RALEIGH — After several weeks of stable COVID-19 trends and continued low virus spread in school settings, Gov. Roy Cooper announced Thursday that beginning on October 5, North Carolina public school districts and charter schools can choose to implement Plan A for elementary schools (grades K-5).
Plan A continues to include important safety measures like face coverings for all students, teachers and staff, social distancing, and symptom screening, but does not require schools to reduce the number of children in the classroom.
“We are able to open this option because most North Carolinians have doubled down on our safety and prevention measures and stabilized our numbers,” Cooper said. “North Carolinians are doing the hard work to improve our numbers and trends. Many people are wearing masks, keeping social distance and being careful to protect others as well as themselves. We have shown that listening to the science works. And I’m proud of our resolve.”
As the Governor announced in July, every district will continue to have flexibility to select Plan A, B or C based on their unique needs. In addition, districts should still provide an option for families to select all remote learning for their students. Read the Strong Schools NC Public Health Toolkit to learn more about the requirements under each plan.
“It’s great news that we are a step closer to providing the option of in-person learning to families who want their children to return to school,” said Superintendent of Public Instruction Mark Johnson. “While the Governor, the State Board of Education, and I have our differences, I join with them today to encourage local school board members to take advantage of this change and open all schools safely. I thank the many parents and teachers across North Carolina who have been vocal advocates on this important issue.”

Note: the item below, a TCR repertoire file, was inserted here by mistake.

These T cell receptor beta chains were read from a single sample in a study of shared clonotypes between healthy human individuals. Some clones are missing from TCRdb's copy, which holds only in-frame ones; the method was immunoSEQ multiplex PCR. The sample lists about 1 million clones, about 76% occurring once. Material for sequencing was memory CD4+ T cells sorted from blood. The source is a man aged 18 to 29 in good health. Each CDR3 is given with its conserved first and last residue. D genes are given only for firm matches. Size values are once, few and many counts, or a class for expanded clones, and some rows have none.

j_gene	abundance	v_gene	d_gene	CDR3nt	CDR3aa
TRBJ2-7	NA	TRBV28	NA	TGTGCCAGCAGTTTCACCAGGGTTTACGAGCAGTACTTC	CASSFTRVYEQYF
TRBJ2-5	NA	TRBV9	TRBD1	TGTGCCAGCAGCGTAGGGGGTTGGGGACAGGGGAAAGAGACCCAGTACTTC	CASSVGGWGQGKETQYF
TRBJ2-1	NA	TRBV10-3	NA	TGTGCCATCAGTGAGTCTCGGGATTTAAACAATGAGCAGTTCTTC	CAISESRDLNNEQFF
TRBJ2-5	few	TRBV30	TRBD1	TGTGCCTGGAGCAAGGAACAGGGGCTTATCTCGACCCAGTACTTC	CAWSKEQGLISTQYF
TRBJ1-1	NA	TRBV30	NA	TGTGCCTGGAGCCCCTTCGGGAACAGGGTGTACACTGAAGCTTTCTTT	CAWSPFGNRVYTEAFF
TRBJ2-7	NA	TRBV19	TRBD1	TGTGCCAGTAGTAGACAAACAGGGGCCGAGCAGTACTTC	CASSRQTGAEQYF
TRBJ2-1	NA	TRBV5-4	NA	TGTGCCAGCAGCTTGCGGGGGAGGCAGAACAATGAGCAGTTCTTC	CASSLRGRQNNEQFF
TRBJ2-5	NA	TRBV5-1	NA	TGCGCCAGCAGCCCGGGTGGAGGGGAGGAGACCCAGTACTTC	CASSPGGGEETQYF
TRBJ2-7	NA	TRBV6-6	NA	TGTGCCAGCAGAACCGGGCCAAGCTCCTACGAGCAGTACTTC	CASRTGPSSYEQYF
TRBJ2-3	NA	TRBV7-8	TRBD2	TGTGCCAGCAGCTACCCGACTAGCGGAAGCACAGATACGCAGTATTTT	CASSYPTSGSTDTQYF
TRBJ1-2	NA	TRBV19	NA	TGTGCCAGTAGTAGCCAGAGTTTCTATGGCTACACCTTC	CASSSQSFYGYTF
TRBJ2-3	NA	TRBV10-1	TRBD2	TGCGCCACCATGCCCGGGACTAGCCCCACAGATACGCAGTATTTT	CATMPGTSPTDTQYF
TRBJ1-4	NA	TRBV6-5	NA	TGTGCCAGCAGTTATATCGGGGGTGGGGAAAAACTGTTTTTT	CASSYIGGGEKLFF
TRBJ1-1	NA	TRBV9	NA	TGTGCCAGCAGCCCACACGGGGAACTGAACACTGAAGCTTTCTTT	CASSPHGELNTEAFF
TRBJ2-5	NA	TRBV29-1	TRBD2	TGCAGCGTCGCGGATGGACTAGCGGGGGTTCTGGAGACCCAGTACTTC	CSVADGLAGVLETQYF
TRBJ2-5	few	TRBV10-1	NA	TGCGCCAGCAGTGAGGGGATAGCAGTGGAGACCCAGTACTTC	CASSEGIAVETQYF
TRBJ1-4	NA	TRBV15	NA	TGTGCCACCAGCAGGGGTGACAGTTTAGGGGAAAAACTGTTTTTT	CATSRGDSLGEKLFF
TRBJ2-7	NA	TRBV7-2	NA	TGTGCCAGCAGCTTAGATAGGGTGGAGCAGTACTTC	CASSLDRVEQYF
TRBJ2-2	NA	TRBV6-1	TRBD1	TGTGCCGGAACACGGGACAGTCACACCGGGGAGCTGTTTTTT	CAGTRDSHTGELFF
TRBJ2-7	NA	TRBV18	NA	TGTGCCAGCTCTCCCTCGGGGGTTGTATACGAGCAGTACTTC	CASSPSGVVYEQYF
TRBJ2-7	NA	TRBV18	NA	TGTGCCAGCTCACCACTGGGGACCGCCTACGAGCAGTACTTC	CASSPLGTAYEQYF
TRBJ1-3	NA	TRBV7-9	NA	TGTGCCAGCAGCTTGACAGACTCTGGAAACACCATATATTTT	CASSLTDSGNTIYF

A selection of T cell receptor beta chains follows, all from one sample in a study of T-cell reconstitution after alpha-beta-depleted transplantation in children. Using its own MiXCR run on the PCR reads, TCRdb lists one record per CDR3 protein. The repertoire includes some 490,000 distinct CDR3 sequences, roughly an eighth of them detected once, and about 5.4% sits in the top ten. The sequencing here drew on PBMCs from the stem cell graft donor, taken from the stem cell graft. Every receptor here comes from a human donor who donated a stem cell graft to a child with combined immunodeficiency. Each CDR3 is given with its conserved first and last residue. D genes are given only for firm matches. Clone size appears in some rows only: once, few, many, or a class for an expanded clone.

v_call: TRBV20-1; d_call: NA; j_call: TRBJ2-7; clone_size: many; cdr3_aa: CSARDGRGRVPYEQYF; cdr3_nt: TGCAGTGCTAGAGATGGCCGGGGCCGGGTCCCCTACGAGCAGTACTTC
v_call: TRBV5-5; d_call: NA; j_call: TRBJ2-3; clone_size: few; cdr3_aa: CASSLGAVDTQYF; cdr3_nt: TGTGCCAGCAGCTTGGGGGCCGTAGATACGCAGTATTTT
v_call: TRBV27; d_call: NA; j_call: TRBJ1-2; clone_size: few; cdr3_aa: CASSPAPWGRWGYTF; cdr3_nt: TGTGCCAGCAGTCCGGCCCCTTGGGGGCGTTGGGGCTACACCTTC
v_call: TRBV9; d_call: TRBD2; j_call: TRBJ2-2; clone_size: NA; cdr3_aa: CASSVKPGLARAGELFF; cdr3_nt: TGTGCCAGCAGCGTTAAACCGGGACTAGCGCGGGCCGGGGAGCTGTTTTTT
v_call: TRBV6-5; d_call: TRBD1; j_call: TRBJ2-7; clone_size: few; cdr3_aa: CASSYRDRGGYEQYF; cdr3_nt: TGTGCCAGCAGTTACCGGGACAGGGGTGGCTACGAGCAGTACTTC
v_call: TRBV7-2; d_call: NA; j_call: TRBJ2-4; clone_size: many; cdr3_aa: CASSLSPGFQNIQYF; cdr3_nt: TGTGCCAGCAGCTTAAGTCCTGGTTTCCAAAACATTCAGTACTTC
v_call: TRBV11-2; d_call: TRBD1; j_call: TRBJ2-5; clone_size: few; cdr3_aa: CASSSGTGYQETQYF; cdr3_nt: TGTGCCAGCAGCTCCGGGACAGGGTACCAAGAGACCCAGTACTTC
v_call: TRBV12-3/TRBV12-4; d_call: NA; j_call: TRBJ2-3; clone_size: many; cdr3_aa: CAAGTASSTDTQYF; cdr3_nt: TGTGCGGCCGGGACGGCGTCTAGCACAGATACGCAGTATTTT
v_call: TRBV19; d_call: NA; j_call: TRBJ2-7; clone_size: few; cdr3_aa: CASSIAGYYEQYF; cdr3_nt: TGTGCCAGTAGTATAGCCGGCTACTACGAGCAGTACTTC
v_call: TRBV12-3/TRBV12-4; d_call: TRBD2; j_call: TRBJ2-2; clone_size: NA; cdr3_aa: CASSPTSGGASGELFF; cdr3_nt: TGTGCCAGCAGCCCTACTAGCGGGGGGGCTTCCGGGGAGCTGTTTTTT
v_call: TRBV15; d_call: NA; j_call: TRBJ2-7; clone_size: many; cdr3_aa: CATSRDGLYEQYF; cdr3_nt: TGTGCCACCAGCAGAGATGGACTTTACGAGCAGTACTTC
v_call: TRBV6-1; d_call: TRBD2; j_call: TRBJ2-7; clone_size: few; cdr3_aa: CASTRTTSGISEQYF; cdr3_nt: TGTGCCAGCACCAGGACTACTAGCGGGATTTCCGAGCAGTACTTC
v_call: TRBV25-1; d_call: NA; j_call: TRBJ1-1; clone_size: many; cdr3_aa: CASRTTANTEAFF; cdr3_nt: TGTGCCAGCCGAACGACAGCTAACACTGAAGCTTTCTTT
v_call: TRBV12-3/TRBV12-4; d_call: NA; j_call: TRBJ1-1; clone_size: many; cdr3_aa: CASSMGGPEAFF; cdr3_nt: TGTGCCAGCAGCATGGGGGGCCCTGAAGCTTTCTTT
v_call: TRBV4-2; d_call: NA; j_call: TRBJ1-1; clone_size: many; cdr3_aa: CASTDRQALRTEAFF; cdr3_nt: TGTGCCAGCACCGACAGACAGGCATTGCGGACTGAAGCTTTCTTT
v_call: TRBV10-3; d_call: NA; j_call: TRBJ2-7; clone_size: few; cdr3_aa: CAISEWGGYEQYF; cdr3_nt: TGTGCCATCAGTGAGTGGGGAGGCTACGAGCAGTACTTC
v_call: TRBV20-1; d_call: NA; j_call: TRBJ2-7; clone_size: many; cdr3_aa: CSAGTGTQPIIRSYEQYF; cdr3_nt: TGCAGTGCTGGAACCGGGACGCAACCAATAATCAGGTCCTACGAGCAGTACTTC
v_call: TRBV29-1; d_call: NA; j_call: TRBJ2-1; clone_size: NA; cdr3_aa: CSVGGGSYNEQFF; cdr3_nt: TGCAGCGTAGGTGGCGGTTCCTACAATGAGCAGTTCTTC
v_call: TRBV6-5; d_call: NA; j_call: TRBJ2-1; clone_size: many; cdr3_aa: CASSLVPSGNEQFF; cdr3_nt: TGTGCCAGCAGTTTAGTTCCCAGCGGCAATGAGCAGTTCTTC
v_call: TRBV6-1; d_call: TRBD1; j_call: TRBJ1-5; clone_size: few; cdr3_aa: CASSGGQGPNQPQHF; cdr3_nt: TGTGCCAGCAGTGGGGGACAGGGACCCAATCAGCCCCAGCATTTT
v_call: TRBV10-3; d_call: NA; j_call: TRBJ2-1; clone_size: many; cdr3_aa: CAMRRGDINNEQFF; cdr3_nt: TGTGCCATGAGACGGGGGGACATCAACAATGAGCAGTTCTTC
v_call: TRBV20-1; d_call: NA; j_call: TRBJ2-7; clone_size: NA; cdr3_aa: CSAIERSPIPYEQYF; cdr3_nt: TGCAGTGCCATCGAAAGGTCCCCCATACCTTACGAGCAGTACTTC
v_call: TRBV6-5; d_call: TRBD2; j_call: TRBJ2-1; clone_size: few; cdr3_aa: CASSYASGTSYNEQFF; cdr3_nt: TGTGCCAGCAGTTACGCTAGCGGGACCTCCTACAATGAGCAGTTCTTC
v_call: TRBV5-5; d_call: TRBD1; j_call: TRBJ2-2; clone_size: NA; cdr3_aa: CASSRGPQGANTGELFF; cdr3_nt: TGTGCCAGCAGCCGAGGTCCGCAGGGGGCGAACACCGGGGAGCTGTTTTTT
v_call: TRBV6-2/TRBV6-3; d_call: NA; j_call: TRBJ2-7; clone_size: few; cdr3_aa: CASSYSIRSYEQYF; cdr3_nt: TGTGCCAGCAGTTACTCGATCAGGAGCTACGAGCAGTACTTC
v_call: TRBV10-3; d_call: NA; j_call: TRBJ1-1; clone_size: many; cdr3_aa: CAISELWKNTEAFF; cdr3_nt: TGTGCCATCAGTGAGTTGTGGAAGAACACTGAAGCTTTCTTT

Dr. Mandy Cohen, Secretary of the North Carolina Department of Health and Human Services shared an update on North Carolina’s data trends. Dr. Cohen explained that North Carolina has seen a sustained leveling or decrease of key metrics.
“Our trends show that we are on the right track. It’s up to all of us to protect our progress. Our individual actions like those 3 Ws will help keep our school doors open.,” Cohen said.
Cohen also explained that as schools have opened, the current science shows that younger children are less likely to become infected, have symptoms, experience severe disease or spread the virus.
“For the past 6 months, superintendents, principals, teachers and local BOE have worked diligently to care for the safety of our students and staff while educating our children,” said Eric Davis, who is the chairman of the State Board of Education. “While we are anxious to return all students, we know that teachers, principals, and students need a gradual transition over the next 3 months. I ask our parents to remain patient, knowing that we are moving as quickly as is safely possible. And I ask our teachers to continue to assist our students by supporting this deliberate, thoughtful transition.
Trajectory in COVID-Like Illness (CLI) Surveillance Over 14 Days
North Carolina’s syndromic surveillance trend for COVID-like illness is declining.
Trajectory of Confirmed Cases Over 14 Days
North Carolina’s trajectory of lab-confirmed cases is declining.
Trajectory in Percent of Tests Returning Positive Over 14 Days
North Carolina’s trajectory in percent of tests returning positive is declining.
Trajectory in Hospitalizations Over 14 Days
North Carolina’s trajectory of hospitalizations is declining.
In addition to these metrics, the state continues building capacity to be able to adequately respond to an increase in virus spread. These areas include:
Access to testing has expanded. No-cost testing events are being deployed across the state and testing turnaround times have improved.
Contact tracers continue to be hired to bolster the efforts of local health departments. A new exposure notification app will be launched soon.
Personal Protective Equipment
Personal protective equipment (PPE) supplies are stable